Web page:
U.S. Pat. No. 6,427,783 to Krueger et al. and U.S. Pat. No. 6,540,032 to Krueger disclose a method for the contact-less transfer of power across a non-conductive radial gap of rotating and non-rotating members of a steering module.

In U.S. Pat. No. 6,641,434, expressly incorporated herein by reference, Boyle et al. disclose a method for the use of inductive couplers in a wired pipe joint for communication with the drillstring.

None of the existing communication transmission systems allow or permit communication through an interface between two independently moving tubular members in a well bore. While the present invention is not limited to a mud motor application, a preferred embodiment shown herein provides the most efficient means of discussing the structure and benefits of the present invention. Use of the mud motor embodiment should not be construed to limit this invention to mud motor connections.

SUMMARY OF THE INVENTION

With the use of reamers and underreamers which require rotation of the drillstring with mud motors to drive the drill bit, communication between the rotary steerable system (RSS) and the measurement while drilling (MWD) devices and the control sub or the surface can be problematical. The present invention provides an apparatus and method for the transmission of power and/or data over a longitudinal gap between the components of downhole oilfield tubular members moving at different angular velocities, such as a mud motor, to control and track the progress of the bottom hole assembly (BHA).

The present invention discloses an apparatus and method for the transfer of signals and/or power across a gap between rotating and non-rotating members, as well as across a gap between two members rotating synchronously, asynchronously, or in an opposite direction. The gap may contain a non-conductive fluid, such as drilling fluid (mud) or oil for the operation of downhole devices. In a mud motor according to the present invention, the stator, which as stated previously may be rotating in a synchronous, asynchronous or in an opposite direction in reference to the rotor, provides inductors located at opposite longitudinal ends of each tubular member, connected by a connection extending axially from the first inductor to the second inductor. The inductors transfer power and/or data through both tubular members, such as through the rotor and stator of a mud motor, to devices located downhole or to a control sub or the surface located above the tubular members.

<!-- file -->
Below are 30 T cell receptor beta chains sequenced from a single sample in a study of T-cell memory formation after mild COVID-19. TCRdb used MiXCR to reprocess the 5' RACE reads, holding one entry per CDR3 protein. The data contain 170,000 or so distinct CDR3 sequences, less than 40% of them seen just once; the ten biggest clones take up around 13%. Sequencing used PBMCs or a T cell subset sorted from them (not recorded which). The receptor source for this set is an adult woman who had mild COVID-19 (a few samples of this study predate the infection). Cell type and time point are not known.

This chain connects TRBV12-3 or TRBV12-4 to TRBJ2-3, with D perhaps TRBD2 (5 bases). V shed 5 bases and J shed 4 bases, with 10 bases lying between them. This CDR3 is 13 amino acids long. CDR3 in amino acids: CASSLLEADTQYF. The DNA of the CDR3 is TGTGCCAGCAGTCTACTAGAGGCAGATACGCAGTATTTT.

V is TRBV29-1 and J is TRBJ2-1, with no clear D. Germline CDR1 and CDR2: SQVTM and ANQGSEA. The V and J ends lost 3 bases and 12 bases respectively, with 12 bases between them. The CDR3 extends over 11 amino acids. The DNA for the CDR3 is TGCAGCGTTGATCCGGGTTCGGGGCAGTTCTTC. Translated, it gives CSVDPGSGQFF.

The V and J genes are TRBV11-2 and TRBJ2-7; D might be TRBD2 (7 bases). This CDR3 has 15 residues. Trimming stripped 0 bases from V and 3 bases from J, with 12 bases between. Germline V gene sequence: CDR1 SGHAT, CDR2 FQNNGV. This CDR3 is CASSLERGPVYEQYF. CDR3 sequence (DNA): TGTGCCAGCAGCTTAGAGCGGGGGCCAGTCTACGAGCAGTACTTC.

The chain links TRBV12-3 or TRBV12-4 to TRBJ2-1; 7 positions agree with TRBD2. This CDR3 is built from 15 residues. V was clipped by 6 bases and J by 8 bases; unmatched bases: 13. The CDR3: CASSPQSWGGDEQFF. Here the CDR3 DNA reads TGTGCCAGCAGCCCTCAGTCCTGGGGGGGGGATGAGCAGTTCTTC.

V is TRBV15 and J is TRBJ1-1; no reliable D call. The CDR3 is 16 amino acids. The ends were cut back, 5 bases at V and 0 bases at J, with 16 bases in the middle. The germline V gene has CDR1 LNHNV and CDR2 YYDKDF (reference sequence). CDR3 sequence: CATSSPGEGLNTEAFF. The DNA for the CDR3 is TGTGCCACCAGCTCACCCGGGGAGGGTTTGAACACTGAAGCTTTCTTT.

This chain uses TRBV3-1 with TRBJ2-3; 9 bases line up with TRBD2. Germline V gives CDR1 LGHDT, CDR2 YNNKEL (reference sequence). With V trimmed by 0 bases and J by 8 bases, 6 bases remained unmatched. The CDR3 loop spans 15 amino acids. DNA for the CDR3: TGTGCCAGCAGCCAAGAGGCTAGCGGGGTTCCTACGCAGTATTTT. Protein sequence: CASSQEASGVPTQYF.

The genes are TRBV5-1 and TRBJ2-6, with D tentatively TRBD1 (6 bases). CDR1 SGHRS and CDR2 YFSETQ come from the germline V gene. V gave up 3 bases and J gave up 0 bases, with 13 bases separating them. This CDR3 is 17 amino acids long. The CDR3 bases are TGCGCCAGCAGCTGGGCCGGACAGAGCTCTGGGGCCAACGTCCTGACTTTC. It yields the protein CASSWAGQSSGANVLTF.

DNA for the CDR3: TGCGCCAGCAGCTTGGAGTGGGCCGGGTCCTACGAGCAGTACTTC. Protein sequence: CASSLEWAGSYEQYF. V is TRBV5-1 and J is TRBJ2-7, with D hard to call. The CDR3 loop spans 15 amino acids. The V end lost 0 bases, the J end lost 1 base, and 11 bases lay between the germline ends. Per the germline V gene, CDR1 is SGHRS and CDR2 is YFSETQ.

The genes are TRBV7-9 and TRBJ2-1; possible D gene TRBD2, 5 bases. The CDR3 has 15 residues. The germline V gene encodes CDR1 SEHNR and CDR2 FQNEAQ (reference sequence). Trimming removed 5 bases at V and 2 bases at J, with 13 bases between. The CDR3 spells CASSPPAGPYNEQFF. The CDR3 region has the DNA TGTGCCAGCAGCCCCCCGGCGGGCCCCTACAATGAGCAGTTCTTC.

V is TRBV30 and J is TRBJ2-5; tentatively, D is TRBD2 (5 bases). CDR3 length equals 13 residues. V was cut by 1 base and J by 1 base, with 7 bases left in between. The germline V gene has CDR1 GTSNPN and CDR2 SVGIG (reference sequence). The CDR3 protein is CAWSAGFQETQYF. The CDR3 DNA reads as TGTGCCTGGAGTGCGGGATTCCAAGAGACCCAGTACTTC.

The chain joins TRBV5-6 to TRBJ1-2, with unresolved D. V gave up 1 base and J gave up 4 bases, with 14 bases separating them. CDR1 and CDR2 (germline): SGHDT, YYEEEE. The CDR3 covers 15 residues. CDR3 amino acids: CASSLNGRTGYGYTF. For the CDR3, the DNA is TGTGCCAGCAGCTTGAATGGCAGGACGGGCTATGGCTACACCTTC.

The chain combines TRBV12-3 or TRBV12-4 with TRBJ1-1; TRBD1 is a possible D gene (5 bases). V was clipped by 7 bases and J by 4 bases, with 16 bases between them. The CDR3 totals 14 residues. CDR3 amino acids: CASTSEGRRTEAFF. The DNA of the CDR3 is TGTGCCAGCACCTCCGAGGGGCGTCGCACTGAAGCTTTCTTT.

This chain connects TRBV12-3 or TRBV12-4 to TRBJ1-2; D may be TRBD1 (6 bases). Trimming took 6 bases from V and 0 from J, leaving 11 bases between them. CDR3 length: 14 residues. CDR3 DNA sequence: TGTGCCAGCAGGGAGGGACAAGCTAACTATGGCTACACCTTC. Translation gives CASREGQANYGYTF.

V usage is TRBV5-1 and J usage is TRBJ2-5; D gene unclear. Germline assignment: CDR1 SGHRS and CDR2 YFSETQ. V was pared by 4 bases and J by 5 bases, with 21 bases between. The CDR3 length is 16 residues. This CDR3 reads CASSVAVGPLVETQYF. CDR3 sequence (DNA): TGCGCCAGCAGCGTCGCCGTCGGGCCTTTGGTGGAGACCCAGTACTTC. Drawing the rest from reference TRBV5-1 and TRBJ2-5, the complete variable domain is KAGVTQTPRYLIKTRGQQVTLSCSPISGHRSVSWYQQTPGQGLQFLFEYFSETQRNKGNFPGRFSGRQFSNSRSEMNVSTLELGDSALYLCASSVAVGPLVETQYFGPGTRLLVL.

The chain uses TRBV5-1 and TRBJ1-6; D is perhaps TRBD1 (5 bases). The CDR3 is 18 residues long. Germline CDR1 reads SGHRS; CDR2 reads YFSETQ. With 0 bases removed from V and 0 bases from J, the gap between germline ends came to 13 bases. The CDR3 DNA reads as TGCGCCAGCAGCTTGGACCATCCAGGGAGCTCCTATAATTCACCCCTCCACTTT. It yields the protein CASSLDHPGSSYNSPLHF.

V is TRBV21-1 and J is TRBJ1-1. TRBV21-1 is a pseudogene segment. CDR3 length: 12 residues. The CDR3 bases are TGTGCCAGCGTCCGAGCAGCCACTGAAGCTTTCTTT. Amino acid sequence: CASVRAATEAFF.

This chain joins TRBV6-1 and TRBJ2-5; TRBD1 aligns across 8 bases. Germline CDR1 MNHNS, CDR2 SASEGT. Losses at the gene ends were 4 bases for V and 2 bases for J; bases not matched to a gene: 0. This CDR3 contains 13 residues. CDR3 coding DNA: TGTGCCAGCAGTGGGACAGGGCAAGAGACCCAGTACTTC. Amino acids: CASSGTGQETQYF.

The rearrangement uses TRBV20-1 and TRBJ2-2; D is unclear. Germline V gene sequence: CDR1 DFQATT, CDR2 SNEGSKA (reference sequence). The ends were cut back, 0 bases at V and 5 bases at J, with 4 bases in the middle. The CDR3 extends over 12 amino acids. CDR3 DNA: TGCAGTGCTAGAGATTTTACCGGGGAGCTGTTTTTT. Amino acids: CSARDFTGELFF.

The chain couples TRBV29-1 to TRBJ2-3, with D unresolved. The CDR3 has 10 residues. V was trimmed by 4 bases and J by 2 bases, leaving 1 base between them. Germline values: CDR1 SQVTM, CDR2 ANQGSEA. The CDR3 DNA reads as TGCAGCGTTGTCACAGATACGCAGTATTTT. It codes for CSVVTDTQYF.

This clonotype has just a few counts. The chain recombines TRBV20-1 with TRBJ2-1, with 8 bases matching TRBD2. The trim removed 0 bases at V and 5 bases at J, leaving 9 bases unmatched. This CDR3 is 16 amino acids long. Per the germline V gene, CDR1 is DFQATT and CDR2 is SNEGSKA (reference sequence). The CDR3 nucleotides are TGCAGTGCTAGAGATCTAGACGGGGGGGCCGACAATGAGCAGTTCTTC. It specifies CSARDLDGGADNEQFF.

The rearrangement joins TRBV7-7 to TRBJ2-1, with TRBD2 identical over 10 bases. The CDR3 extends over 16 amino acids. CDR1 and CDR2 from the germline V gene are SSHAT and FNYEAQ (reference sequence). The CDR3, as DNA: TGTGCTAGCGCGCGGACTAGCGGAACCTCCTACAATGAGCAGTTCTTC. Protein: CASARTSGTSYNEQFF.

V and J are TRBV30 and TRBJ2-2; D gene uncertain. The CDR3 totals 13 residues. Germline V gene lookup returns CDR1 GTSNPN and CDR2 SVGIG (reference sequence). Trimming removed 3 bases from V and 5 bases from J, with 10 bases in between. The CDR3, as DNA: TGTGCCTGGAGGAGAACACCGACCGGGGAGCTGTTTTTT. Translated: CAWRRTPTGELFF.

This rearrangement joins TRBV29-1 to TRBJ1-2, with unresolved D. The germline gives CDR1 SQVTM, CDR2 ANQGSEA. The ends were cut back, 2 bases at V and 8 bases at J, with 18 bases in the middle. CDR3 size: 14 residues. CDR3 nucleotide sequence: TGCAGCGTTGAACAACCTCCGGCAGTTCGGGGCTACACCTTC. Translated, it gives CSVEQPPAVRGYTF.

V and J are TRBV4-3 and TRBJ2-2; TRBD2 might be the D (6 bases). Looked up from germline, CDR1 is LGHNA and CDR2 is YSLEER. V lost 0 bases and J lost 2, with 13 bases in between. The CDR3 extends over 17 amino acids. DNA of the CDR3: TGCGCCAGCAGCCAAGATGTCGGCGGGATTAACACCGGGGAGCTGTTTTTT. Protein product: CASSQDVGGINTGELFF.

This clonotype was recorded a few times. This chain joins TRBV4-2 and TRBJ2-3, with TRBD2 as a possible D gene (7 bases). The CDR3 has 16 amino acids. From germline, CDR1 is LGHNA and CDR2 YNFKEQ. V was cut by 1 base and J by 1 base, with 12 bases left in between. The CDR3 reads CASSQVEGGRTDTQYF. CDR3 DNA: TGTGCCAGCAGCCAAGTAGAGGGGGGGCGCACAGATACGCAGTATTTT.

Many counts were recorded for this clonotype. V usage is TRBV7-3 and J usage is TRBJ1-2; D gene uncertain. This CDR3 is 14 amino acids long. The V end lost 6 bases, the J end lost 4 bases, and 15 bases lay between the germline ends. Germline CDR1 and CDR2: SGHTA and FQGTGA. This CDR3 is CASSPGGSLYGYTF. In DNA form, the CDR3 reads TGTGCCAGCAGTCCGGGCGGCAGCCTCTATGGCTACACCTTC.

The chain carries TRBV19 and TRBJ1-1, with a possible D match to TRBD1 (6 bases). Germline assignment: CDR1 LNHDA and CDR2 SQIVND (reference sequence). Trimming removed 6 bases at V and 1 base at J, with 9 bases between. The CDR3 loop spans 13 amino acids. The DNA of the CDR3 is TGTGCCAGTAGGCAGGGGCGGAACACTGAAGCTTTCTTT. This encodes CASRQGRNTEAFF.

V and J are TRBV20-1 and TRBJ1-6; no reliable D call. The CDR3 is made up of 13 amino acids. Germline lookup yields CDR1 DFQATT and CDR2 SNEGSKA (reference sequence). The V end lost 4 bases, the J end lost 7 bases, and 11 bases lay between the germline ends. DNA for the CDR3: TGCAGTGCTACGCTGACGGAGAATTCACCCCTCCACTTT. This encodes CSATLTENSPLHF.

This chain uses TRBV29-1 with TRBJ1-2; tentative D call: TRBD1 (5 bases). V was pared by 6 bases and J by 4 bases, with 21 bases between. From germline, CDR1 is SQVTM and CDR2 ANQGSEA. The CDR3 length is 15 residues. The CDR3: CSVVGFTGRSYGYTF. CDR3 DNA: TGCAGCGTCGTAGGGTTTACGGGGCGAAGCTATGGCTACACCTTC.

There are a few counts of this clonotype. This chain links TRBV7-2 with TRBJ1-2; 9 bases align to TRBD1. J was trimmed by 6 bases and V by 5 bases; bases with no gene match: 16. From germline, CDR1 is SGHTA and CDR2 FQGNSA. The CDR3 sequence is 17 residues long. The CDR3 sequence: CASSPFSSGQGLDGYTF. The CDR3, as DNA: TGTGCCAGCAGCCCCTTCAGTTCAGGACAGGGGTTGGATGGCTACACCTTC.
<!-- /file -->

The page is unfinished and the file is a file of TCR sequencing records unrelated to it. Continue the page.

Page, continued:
A first embodiment of the present invention comprises a drill string communication apparatus for the transmission of electromagnetic energy comprising: (a) a first tubular member providing a longitudinal axial bore there through, said first tubular member having a first end containing a first toroidal inductor and a second end containing a second toroidal inductor, and providing a conductor from said first inductor to said second inductor; (b) a second tubular member having a first end extending into the longitudinal axial bore of said first tubular member and rotatably supported therein; (c) said second tubular member further providing an enlarged second end providing a connection to a drill string member, said enlarged second end having a shoulder adjacent the second end of the first tubular member providing a third toroidal inductor therein and a second end having a fourth toroidal inductor contained therein, and a conductor connecting the third inductor to the fourth inductor; (d) said first tubular member and said second tubular member forming an axial gap between the second end of the first tubular member and the shoulder of said second tubular member; and, (e) wherein an electromagnetic signal can be inductively transmitted from the first end of the first tubular member to the second end of the second tubular member.

The apparatus of claim may further include a cavity formed around the peripheral edge of each end of the first tubular member and the shoulder and second end of the second tubular member, each in longitudinal axial alignment with an adjacent peripheral cavity, to contain each inductor. The cavity can further include a high conductivity, low permeability layer disposed therein. Each inductor can be sealed within each cavity by a protective layer.

The second tubular member can be further adapted to receive downhole tools selected from the group consisting of: drill bits, stabilizers, reamers, rotary steerable systems, and sensory equipment, or combinations thereof.